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I spent five nights on Cunard’s Queen Elizabeth cruise ship in October.
The British cruise line returned to sailing with a Western Europe voyage in October, its first voyage to leave the UK since the pandemic.
As a journalist who covers the British royals, I was intrigued that the ship is named after Queen Elizabeth.
The Queen Elizabeth, launched in 2010, is the third Cunard ship to take the name, according to its website. The original RMS Queen Elizabeth was in service from 1939 until 1968, and the Queen Elizabeth 2 was launched in 1969 and retired in 2008.
Queen Elizabeth II was at all three naming ceremonies, the website states.
Cunard is known for its connection to royalty.
The cruise line has been linked to royalty since 1934 when it named a ship after Queen Mary, according to its website.
The Queen Mother, Queen Elizabeth II, and Princess Diana all visited Cunard ships over the years. Elizabeth II made history by traveling on the Queen Elizabeth 2 in 1990, marking the first time a reigning monarch had sailed on a passenger ship operating a commercial voyage, according to Cunard.
My $856 inside stateroom had several references to royalty.
My room had a king-sized bed, a TV, a tea and coffee station, a
, a desk, and two sets of drawers. It also had several hidden references to royalty, including in the Cunard logo.
The pillows had the Cunard logo on them, which features a a lion rampant, a crown, and laurel leaves.
The lion rampant was chosen “because of its association with the Royal Standards of English and Scottish Monarchs,” Cunard historian and the cruise line’s former PR manager, Michael Gallagher, previously told Insider.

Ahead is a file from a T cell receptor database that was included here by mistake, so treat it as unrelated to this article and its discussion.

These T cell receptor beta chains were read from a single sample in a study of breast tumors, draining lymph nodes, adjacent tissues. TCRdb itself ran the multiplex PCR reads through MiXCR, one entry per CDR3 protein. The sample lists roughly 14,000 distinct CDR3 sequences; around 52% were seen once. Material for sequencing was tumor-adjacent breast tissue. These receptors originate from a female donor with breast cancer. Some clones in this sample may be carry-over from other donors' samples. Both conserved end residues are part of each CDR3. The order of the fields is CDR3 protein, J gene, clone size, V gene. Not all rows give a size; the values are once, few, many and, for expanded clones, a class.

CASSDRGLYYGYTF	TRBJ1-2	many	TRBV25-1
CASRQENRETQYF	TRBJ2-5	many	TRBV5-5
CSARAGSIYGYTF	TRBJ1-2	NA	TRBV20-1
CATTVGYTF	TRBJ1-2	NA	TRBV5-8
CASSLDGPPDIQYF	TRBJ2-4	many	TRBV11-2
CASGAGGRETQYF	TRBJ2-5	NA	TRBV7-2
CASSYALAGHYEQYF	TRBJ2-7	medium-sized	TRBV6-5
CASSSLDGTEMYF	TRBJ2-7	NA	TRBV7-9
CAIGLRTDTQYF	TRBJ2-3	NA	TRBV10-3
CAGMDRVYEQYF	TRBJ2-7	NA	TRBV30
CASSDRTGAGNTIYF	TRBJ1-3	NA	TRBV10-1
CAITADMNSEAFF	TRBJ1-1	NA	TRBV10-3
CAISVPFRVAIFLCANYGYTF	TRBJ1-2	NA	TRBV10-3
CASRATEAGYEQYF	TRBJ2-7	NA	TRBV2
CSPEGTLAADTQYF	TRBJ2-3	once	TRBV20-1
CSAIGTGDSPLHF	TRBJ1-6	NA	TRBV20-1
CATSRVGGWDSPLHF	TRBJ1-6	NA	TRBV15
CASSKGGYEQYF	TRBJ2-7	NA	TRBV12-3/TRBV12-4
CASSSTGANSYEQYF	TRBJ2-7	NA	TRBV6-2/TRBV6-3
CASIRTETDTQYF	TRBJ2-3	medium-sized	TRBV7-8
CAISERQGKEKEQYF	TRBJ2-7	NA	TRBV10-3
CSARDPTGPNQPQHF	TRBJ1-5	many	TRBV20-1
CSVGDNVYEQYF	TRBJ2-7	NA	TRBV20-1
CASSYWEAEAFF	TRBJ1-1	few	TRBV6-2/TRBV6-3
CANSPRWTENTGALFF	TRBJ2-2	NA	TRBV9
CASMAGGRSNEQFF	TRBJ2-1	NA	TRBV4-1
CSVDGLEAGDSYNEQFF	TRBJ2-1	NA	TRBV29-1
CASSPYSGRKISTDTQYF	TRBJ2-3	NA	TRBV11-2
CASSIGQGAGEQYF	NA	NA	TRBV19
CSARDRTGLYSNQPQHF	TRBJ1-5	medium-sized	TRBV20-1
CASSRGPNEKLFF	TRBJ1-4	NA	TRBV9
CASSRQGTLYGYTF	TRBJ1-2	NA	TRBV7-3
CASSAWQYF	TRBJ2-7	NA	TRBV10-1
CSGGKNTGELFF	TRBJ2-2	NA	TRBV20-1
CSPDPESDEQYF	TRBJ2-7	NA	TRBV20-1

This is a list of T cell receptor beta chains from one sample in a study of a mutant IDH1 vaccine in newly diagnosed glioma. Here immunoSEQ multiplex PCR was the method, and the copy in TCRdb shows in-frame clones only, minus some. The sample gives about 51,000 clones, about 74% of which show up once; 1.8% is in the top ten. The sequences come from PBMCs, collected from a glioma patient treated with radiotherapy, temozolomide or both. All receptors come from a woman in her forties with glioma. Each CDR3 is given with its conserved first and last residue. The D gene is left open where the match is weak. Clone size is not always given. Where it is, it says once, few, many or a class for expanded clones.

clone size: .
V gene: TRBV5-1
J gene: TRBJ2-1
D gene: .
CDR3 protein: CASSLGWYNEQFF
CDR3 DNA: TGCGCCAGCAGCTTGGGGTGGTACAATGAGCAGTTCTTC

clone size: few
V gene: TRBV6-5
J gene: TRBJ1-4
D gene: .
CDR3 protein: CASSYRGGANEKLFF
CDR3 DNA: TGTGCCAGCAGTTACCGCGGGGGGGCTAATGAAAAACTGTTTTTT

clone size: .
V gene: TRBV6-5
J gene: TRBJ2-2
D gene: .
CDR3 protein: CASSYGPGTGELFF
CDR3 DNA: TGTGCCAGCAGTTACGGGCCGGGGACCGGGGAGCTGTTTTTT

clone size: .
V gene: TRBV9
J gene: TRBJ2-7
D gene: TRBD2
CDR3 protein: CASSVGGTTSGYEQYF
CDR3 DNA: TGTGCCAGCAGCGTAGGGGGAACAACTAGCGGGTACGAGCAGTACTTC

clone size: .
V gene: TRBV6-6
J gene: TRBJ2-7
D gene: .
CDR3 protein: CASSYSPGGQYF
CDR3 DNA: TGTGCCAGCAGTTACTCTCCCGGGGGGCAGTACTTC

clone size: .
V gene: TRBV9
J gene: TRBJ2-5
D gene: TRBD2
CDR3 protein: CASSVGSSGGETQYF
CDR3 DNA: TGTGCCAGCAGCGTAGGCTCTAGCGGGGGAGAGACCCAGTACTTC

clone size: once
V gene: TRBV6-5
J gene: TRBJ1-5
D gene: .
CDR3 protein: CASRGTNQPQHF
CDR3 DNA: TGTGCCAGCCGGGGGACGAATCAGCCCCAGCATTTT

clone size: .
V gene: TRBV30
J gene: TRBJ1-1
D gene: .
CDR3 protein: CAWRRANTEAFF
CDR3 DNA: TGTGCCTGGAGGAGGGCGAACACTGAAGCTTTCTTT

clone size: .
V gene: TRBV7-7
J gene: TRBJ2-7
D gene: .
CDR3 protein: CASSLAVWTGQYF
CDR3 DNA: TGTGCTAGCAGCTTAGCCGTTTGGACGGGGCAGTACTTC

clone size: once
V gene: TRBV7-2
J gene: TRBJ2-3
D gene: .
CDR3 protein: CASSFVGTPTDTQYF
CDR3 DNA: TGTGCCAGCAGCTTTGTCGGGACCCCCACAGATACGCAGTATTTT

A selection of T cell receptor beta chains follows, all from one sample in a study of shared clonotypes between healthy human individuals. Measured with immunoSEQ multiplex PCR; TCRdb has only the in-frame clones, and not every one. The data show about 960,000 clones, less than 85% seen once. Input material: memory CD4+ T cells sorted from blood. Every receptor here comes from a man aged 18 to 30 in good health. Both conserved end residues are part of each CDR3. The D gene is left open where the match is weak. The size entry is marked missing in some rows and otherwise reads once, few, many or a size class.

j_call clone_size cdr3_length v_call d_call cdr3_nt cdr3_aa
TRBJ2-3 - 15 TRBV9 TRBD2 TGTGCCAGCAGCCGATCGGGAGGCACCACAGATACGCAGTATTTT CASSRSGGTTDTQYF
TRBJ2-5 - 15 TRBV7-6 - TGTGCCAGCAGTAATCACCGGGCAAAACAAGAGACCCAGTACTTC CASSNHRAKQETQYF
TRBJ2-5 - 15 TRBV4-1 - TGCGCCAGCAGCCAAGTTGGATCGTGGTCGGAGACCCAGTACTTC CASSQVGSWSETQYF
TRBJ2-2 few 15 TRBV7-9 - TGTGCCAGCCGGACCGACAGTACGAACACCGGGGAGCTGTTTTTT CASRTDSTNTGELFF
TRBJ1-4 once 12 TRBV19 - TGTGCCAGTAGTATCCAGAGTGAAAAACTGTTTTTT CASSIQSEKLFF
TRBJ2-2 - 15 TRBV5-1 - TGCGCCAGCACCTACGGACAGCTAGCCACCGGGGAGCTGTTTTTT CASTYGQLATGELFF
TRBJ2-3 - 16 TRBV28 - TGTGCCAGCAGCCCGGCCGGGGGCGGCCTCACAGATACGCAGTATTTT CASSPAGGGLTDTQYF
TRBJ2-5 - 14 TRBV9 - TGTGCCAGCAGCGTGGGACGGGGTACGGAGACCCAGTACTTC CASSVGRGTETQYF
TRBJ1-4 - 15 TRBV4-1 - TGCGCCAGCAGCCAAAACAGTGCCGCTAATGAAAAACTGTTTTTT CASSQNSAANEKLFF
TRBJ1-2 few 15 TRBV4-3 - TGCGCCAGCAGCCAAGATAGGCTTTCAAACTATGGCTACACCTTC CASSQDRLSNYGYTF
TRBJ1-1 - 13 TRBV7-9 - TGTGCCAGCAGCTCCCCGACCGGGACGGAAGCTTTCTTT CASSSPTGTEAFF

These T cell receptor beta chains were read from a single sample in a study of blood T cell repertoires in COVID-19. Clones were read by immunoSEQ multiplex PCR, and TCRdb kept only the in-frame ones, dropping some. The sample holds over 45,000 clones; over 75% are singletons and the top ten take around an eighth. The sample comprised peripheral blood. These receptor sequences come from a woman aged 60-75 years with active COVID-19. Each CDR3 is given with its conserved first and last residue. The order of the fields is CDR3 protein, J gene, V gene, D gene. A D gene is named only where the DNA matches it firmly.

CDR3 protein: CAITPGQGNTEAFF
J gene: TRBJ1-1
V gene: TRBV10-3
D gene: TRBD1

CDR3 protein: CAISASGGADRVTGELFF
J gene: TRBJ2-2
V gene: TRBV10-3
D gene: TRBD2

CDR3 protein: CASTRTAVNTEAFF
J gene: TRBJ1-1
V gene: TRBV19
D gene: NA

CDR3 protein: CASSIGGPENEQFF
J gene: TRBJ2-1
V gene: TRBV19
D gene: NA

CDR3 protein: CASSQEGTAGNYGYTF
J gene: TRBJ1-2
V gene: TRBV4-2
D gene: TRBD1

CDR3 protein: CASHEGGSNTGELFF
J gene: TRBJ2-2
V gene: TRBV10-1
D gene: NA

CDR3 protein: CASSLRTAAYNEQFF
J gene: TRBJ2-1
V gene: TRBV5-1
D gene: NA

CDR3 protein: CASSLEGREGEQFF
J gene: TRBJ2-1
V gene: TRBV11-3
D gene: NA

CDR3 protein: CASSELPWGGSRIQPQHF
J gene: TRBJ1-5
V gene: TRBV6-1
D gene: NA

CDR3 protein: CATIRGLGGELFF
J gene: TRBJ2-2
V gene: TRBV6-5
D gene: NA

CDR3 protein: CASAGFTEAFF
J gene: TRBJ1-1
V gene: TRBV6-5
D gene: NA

The Royal Standard is a traditional banner with the royal coat of arms, usually flown in the presence of royalty, according to the royal family website.
Gallagher said the lion rampant was also considered to be the king of beasts, “which fitted with Cunard’s Atlantic supremacy.”
The Quercus hand soap, body lotion, and shampoo that were in my bathroom had the royal stamp of approval.
Quercus manufacturer Penhaligon’s has a Royal Warrant, something which is provided to companies that provide goods or services to the Queen, the late Duke of Edinburgh, or Prince Charles, according to the official Royal Warrant website.
I got to enjoy one of the royal family’s favorite pastimes, afternoon tea.
The Lido buffet restaurant offered afternoon tea every day between 3 p.m. and 4:30 p.m. during my voyage.
Afternoon tea was introduced to the UK in the 1840s as a private social event for ladies before dinner, according to Afternoontea.co.uk.
It was popularized by Queen Victoria, who was a “PR machine for it,” Prince Charles’ former butler Grant Harrold once told me.
“And as we know, when a royal starts something, it becomes the fashion,” Harrold said.
Afternoon tea usually consists of finger sandwiches, scones, pastries, and cakes — all of which were served at the buffet.
Due to Cunard’s COVID restrictions, guests were served by a staff member rather than serving themselves at the buffet.
I noticed people playing croquet, one of the Queen’s beloved sports.
Croquet is a sport that involves hitting wooden or plastic balls with a mallet through hoops.
Photos of the Queen and the late Prince Philip playing croquet together when they first met in 1939 were released by the Ministry of Defence earlier this year, The Mirror reports.
The then-Princess Elizabeth would have been 13 years old at the time, while Philip would have been 18.
There were some more obvious references to the royals, such as The Queens room.
The Queens Room is the largest ballroom at sea and “the social hub of the ship,” according to Cunard’s website.
When I was on the ship, the room was used to host social activities during the day, such as dance classes, and in the evening, guests were treated to live music and ballroom dancing.
I noticed this cabinet in one of the hallways, which showed some of the cruise line’s royal history.
The cabinet displayed black and white photos and newspaper clippings from royal visits to Cunard.
It also displayed Queen Elizabeth II’s coronation book and King George VI’s coronation medals.
The cabinet displayed this photo of the Duke and Duchess of Windsor, showing Cunard’s long connections to the British royals.
The photo was dated December 28, 1949.
The caption read: “The Duke and Duchess of Windsor arriving yesterday aboard the liner Queen Elizabeth. They will stay in New York for a month and then go on to the Duke’s ranch in Alberta, Canada.”